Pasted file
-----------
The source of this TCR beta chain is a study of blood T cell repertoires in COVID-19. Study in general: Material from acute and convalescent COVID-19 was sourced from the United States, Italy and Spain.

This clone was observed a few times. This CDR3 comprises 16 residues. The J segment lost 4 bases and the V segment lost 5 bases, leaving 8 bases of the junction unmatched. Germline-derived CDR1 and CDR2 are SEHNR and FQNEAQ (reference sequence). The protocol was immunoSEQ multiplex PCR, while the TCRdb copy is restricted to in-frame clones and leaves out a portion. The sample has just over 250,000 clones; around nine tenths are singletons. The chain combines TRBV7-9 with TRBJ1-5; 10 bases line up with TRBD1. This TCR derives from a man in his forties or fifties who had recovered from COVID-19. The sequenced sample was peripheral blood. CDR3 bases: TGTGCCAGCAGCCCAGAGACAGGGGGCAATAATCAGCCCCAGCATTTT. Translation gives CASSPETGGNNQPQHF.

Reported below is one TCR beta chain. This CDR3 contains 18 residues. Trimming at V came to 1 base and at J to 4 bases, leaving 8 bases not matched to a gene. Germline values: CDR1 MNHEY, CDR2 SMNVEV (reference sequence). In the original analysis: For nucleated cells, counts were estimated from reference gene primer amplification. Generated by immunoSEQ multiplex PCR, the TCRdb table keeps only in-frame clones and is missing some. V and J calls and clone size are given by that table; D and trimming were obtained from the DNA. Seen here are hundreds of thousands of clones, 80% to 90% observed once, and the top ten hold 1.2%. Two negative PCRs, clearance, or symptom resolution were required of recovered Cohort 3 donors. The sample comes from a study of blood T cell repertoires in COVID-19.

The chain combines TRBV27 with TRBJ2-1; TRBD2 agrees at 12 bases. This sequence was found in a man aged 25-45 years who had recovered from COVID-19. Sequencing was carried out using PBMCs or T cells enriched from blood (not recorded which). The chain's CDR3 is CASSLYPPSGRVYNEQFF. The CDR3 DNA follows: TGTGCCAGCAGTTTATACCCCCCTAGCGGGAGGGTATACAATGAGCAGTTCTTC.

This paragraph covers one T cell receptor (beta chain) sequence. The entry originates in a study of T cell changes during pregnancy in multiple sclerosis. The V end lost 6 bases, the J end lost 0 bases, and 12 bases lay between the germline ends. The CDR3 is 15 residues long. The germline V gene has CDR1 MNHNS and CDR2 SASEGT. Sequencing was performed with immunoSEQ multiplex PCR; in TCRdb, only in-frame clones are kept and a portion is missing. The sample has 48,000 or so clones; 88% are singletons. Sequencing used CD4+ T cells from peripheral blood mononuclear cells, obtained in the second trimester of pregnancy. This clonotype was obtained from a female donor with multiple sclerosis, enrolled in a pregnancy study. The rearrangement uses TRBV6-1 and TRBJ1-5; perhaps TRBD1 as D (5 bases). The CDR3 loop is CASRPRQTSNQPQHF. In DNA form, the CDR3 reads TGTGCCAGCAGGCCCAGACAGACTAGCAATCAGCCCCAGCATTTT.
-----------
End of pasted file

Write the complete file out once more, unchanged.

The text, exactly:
The source of this TCR beta chain is a study of blood T cell repertoires in COVID-19. Study in general: Material from acute and convalescent COVID-19 was sourced from the United States, Italy and Spain.

This clone was observed a few times. This CDR3 comprises 16 residues. The J segment lost 4 bases and the V segment lost 5 bases, leaving 8 bases of the junction unmatched. Germline-derived CDR1 and CDR2 are SEHNR and FQNEAQ (reference sequence). The protocol was immunoSEQ multiplex PCR, while the TCRdb copy is restricted to in-frame clones and leaves out a portion. The sample has just over 250,000 clones; around nine tenths are singletons. The chain combines TRBV7-9 with TRBJ1-5; 10 bases line up with TRBD1. This TCR derives from a man in his forties or fifties who had recovered from COVID-19. The sequenced sample was peripheral blood. CDR3 bases: TGTGCCAGCAGCCCAGAGACAGGGGGCAATAATCAGCCCCAGCATTTT. Translation gives CASSPETGGNNQPQHF.

Reported below is one TCR beta chain. This CDR3 contains 18 residues. Trimming at V came to 1 base and at J to 4 bases, leaving 8 bases not matched to a gene. Germline values: CDR1 MNHEY, CDR2 SMNVEV (reference sequence). In the original analysis: For nucleated cells, counts were estimated from reference gene primer amplification. Generated by immunoSEQ multiplex PCR, the TCRdb table keeps only in-frame clones and is missing some. V and J calls and clone size are given by that table; D and trimming were obtained from the DNA. Seen here are hundreds of thousands of clones, 80% to 90% observed once, and the top ten hold 1.2%. Two negative PCRs, clearance, or symptom resolution were required of recovered Cohort 3 donors. The sample comes from a study of blood T cell repertoires in COVID-19.

The chain combines TRBV27 with TRBJ2-1; TRBD2 agrees at 12 bases. This sequence was found in a man aged 25-45 years who had recovered from COVID-19. Sequencing was carried out using PBMCs or T cells enriched from blood (not recorded which). The chain's CDR3 is CASSLYPPSGRVYNEQFF. The CDR3 DNA follows: TGTGCCAGCAGTTTATACCCCCCTAGCGGGAGGGTATACAATGAGCAGTTCTTC.

This paragraph covers one T cell receptor (beta chain) sequence. The entry originates in a study of T cell changes during pregnancy in multiple sclerosis. The V end lost 6 bases, the J end lost 0 bases, and 12 bases lay between the germline ends. The CDR3 is 15 residues long. The germline V gene has CDR1 MNHNS and CDR2 SASEGT. Sequencing was performed with immunoSEQ multiplex PCR; in TCRdb, only in-frame clones are kept and a portion is missing. The sample has 48,000 or so clones; 88% are singletons. Sequencing used CD4+ T cells from peripheral blood mononuclear cells, obtained in the second trimester of pregnancy. This clonotype was obtained from a female donor with multiple sclerosis, enrolled in a pregnancy study. The rearrangement uses TRBV6-1 and TRBJ1-5; perhaps TRBD1 as D (5 bases). The CDR3 loop is CASRPRQTSNQPQHF. In DNA form, the CDR3 reads TGTGCCAGCAGGCCCAGACAGACTAGCAATCAGCCCCAGCATTTT.